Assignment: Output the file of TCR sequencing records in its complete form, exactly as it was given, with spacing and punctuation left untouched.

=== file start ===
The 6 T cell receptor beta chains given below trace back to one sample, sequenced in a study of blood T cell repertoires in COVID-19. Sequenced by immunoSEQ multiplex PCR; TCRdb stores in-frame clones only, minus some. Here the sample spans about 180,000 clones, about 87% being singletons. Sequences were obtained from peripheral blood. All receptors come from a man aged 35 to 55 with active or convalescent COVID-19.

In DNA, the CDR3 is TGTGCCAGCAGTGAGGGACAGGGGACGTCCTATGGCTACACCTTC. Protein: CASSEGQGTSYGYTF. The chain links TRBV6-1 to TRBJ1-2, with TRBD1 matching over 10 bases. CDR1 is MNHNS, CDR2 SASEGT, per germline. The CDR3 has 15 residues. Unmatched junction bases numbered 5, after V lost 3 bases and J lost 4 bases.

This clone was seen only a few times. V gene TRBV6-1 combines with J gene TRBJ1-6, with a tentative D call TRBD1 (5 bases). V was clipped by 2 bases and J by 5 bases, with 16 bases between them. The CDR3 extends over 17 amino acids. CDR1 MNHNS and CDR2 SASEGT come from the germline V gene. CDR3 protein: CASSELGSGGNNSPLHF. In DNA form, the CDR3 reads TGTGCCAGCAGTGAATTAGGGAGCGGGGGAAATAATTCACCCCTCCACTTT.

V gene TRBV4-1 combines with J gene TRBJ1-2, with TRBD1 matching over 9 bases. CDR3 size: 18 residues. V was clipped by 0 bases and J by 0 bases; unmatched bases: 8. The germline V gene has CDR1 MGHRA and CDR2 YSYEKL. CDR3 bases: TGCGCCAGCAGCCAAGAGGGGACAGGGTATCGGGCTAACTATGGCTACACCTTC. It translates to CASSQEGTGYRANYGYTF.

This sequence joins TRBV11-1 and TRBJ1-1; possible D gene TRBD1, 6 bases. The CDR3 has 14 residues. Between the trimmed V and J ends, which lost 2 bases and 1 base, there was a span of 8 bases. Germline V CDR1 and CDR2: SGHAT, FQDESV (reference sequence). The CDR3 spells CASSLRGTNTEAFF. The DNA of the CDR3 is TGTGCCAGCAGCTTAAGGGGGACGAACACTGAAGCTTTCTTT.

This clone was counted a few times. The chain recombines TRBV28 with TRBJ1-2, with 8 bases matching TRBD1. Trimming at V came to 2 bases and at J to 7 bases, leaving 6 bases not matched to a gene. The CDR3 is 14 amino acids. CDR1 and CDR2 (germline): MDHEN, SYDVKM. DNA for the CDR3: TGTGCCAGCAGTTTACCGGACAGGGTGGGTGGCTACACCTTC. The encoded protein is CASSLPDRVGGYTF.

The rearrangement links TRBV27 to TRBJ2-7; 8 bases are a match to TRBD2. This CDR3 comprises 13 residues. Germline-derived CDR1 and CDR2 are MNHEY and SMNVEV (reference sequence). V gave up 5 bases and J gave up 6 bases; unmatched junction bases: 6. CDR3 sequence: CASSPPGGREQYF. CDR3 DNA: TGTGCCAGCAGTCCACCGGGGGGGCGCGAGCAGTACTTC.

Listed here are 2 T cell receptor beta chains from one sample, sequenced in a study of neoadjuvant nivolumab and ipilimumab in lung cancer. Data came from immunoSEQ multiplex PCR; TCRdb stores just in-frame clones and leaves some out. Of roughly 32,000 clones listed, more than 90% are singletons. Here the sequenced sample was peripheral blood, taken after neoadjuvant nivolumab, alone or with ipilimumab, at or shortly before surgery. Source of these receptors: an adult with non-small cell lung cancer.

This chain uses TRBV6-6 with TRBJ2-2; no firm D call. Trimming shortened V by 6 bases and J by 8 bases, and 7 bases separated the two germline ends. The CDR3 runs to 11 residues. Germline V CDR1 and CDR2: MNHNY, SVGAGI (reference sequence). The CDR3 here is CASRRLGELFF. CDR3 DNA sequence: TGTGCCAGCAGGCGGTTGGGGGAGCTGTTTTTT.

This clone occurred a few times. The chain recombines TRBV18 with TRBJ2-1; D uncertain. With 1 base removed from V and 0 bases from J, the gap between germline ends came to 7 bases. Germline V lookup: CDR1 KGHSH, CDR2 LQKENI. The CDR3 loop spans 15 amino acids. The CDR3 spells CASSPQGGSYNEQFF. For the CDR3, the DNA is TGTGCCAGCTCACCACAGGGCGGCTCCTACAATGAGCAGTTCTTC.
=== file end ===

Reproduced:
The 6 T cell receptor beta chains given below trace back to one sample, sequenced in a study of blood T cell repertoires in COVID-19. Sequenced by immunoSEQ multiplex PCR; TCRdb stores in-frame clones only, minus some. Here the sample spans about 180,000 clones, about 87% being singletons. Sequences were obtained from peripheral blood. All receptors come from a man aged 35 to 55 with active or convalescent COVID-19.

In DNA, the CDR3 is TGTGCCAGCAGTGAGGGACAGGGGACGTCCTATGGCTACACCTTC. Protein: CASSEGQGTSYGYTF. The chain links TRBV6-1 to TRBJ1-2, with TRBD1 matching over 10 bases. CDR1 is MNHNS, CDR2 SASEGT, per germline. The CDR3 has 15 residues. Unmatched junction bases numbered 5, after V lost 3 bases and J lost 4 bases.

This clone was seen only a few times. V gene TRBV6-1 combines with J gene TRBJ1-6, with a tentative D call TRBD1 (5 bases). V was clipped by 2 bases and J by 5 bases, with 16 bases between them. The CDR3 extends over 17 amino acids. CDR1 MNHNS and CDR2 SASEGT come from the germline V gene. CDR3 protein: CASSELGSGGNNSPLHF. In DNA form, the CDR3 reads TGTGCCAGCAGTGAATTAGGGAGCGGGGGAAATAATTCACCCCTCCACTTT.

V gene TRBV4-1 combines with J gene TRBJ1-2, with TRBD1 matching over 9 bases. CDR3 size: 18 residues. V was clipped by 0 bases and J by 0 bases; unmatched bases: 8. The germline V gene has CDR1 MGHRA and CDR2 YSYEKL. CDR3 bases: TGCGCCAGCAGCCAAGAGGGGACAGGGTATCGGGCTAACTATGGCTACACCTTC. It translates to CASSQEGTGYRANYGYTF.

This sequence joins TRBV11-1 and TRBJ1-1; possible D gene TRBD1, 6 bases. The CDR3 has 14 residues. Between the trimmed V and J ends, which lost 2 bases and 1 base, there was a span of 8 bases. Germline V CDR1 and CDR2: SGHAT, FQDESV (reference sequence). The CDR3 spells CASSLRGTNTEAFF. The DNA of the CDR3 is TGTGCCAGCAGCTTAAGGGGGACGAACACTGAAGCTTTCTTT.

This clone was counted a few times. The chain recombines TRBV28 with TRBJ1-2, with 8 bases matching TRBD1. Trimming at V came to 2 bases and at J to 7 bases, leaving 6 bases not matched to a gene. The CDR3 is 14 amino acids. CDR1 and CDR2 (germline): MDHEN, SYDVKM. DNA for the CDR3: TGTGCCAGCAGTTTACCGGACAGGGTGGGTGGCTACACCTTC. The encoded protein is CASSLPDRVGGYTF.

The rearrangement links TRBV27 to TRBJ2-7; 8 bases are a match to TRBD2. This CDR3 comprises 13 residues. Germline-derived CDR1 and CDR2 are MNHEY and SMNVEV (reference sequence). V gave up 5 bases and J gave up 6 bases; unmatched junction bases: 6. CDR3 sequence: CASSPPGGREQYF. CDR3 DNA: TGTGCCAGCAGTCCACCGGGGGGGCGCGAGCAGTACTTC.

Listed here are 2 T cell receptor beta chains from one sample, sequenced in a study of neoadjuvant nivolumab and ipilimumab in lung cancer. Data came from immunoSEQ multiplex PCR; TCRdb stores just in-frame clones and leaves some out. Of roughly 32,000 clones listed, more than 90% are singletons. Here the sequenced sample was peripheral blood, taken after neoadjuvant nivolumab, alone or with ipilimumab, at or shortly before surgery. Source of these receptors: an adult with non-small cell lung cancer.

This chain uses TRBV6-6 with TRBJ2-2; no firm D call. Trimming shortened V by 6 bases and J by 8 bases, and 7 bases separated the two germline ends. The CDR3 runs to 11 residues. Germline V CDR1 and CDR2: MNHNY, SVGAGI (reference sequence). The CDR3 here is CASRRLGELFF. CDR3 DNA sequence: TGTGCCAGCAGGCGGTTGGGGGAGCTGTTTTTT.

This clone occurred a few times. The chain recombines TRBV18 with TRBJ2-1; D uncertain. With 1 base removed from V and 0 bases from J, the gap between germline ends came to 7 bases. Germline V lookup: CDR1 KGHSH, CDR2 LQKENI. The CDR3 loop spans 15 amino acids. The CDR3 spells CASSPQGGSYNEQFF. For the CDR3, the DNA is TGTGCCAGCTCACCACAGGGCGGCTCCTACAATGAGCAGTTCTTC.